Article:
It’s easy to place all of your focus on attracting more traffic. However, regardless of whether you’re getting 20 visitors a day or 800, increasing your conversion rate can add to your bottom line without requiring you to attract a single additional visitor.

Since every site and segment is different, you always need to test. But if you aren’t sure how to get started, here are five ideas to try out:

Make Sure Your Page Clearly Reflects What You Want It to Accomplish

Although it sounds like a no-brainer, many website owners forget that a page needs to clearly reflect its goal. For example, the goal of GetDefensive.com is for visitors to sign up for an online driving course. However, in the original version of their page, the call to action for this goal looked exactly like several of the other options on that page.

By enlarging their “Register for Online Course” button and changing its color to green (with all the other options being blue), they were able to increase their conversion rate by 15%.

When Someone Finishes Reading, Make Sure They Can Take Your Desired Action

LessAccounting.com tested two versions of their homepage. Both versions had two columns of features and benefits on the left side of the page, as well as screenshots of their app on the right side of the page. They also each had a signup button and a tour link.

The test found that when the signup button was placed under the second column, it performed 13% better than when it was placed under the first column on the left side of the page. This is likely because once someone finished reading both columns, they clicked whatever was under the second one.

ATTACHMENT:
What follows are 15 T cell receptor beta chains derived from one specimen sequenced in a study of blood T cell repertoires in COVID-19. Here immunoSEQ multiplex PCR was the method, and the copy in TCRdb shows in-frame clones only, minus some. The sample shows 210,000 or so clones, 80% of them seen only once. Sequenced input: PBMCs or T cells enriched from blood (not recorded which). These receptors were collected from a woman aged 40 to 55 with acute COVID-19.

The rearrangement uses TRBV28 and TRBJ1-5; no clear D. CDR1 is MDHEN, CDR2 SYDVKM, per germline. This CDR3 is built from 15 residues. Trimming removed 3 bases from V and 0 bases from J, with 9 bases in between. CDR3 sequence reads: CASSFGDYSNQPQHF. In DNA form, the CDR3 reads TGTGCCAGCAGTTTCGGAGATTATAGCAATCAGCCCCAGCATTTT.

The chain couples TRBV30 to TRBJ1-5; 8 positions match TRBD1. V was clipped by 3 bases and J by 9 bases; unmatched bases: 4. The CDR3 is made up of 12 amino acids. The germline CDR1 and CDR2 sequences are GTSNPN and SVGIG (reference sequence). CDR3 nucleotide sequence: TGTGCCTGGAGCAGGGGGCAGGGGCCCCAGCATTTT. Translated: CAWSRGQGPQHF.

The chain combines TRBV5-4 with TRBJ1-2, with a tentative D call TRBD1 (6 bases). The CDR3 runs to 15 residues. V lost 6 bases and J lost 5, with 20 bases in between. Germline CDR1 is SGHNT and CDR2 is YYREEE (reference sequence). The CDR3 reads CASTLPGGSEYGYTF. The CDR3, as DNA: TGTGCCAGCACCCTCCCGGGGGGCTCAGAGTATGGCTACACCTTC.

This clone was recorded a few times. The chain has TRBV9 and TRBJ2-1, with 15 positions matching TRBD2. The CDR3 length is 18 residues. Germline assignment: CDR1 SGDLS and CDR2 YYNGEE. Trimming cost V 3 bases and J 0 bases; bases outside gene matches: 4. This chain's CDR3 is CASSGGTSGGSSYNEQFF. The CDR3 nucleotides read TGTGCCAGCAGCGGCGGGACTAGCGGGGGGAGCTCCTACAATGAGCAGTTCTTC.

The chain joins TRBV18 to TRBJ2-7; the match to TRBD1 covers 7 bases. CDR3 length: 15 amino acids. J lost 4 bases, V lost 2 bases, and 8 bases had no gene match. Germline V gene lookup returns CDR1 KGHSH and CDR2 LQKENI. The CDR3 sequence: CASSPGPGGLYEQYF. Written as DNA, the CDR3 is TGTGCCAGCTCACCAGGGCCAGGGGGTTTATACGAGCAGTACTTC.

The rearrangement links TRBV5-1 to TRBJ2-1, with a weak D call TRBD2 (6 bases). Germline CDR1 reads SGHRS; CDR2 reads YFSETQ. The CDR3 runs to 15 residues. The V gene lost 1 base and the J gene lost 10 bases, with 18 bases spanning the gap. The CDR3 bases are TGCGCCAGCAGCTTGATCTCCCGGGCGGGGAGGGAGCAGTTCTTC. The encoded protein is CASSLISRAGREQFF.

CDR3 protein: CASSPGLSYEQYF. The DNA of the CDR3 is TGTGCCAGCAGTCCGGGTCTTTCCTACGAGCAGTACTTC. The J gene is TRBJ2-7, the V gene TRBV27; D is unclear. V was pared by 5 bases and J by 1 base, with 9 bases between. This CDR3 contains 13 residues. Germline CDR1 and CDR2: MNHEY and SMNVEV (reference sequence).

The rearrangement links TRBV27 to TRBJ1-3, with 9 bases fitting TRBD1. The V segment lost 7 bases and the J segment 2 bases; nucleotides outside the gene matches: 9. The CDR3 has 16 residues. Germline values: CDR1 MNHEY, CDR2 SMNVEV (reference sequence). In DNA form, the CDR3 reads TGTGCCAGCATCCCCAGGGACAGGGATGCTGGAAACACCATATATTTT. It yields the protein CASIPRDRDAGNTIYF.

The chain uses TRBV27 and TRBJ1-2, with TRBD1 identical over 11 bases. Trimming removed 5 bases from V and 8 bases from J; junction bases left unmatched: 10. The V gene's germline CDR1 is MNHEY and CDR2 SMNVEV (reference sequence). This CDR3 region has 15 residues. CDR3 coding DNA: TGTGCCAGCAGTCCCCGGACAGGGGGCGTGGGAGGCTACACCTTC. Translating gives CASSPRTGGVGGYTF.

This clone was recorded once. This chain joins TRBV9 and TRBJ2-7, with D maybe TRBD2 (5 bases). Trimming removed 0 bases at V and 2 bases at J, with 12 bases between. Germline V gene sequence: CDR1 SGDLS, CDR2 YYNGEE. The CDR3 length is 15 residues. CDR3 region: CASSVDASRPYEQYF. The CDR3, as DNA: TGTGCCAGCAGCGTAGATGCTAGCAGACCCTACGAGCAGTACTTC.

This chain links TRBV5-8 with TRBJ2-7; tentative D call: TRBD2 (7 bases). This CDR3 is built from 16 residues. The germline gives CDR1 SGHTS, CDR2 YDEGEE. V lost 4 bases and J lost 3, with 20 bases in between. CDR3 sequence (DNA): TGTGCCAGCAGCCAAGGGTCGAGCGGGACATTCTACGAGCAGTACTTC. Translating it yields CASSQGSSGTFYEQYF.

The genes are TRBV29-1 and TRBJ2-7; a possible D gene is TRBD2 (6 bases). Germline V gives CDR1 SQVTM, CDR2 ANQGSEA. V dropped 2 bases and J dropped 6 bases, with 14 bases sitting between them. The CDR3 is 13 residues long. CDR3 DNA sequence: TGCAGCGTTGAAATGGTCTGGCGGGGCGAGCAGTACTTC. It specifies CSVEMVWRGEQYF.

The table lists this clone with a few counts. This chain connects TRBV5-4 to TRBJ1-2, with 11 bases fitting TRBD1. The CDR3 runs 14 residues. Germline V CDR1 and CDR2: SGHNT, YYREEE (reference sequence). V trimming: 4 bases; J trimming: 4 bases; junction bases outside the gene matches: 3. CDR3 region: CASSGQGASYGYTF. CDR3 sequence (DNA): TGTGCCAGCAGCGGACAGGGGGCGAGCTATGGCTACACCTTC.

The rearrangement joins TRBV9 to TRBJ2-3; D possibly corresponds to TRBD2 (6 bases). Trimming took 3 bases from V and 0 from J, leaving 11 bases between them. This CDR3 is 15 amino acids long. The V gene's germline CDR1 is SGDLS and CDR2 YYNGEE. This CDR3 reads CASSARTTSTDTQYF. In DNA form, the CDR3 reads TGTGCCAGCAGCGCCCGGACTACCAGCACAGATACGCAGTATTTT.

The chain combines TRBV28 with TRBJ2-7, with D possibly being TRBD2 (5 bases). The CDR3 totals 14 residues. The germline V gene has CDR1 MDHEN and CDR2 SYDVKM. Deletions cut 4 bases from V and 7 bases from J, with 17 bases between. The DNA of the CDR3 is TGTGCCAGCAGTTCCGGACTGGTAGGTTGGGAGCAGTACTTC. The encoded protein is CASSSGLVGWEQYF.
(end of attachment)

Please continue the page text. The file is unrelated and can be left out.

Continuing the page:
People Love the Word Free

Some marketers are afraid to use the word free. The reason is they’re concerned that consumers may be immune to it. However, when 37Signals tested their Highrise signup page, they found this wasn’t the case at all. Instead, using the phrase “free trial” in their headline increased their conversion rate by 30%.

Don’t Make Your Visitors Work

Contact forms can work very well. The problem is many websites include too many fields in them. If your visitors are met with a contact form that features 10 fields, they’re more than likely going to disappear.

Just how big of an impact can this change make? When ImageScape.com reduced their contact form from 11 fields to 4, their conversion rate went up by a whooping 118%!

Less Can Be More

The conventional approach to landing pages is to include as much information as possible. What’s interesting is that this may not be the best option. RJMetrics.com originally had a video and marketing copy on their homepage, along with a signup form. Surprisingly, when they removed both marketing elements and increased the size of the signup form, their conversion rate shot up by 187%!

Have you done any A/B testing on your site?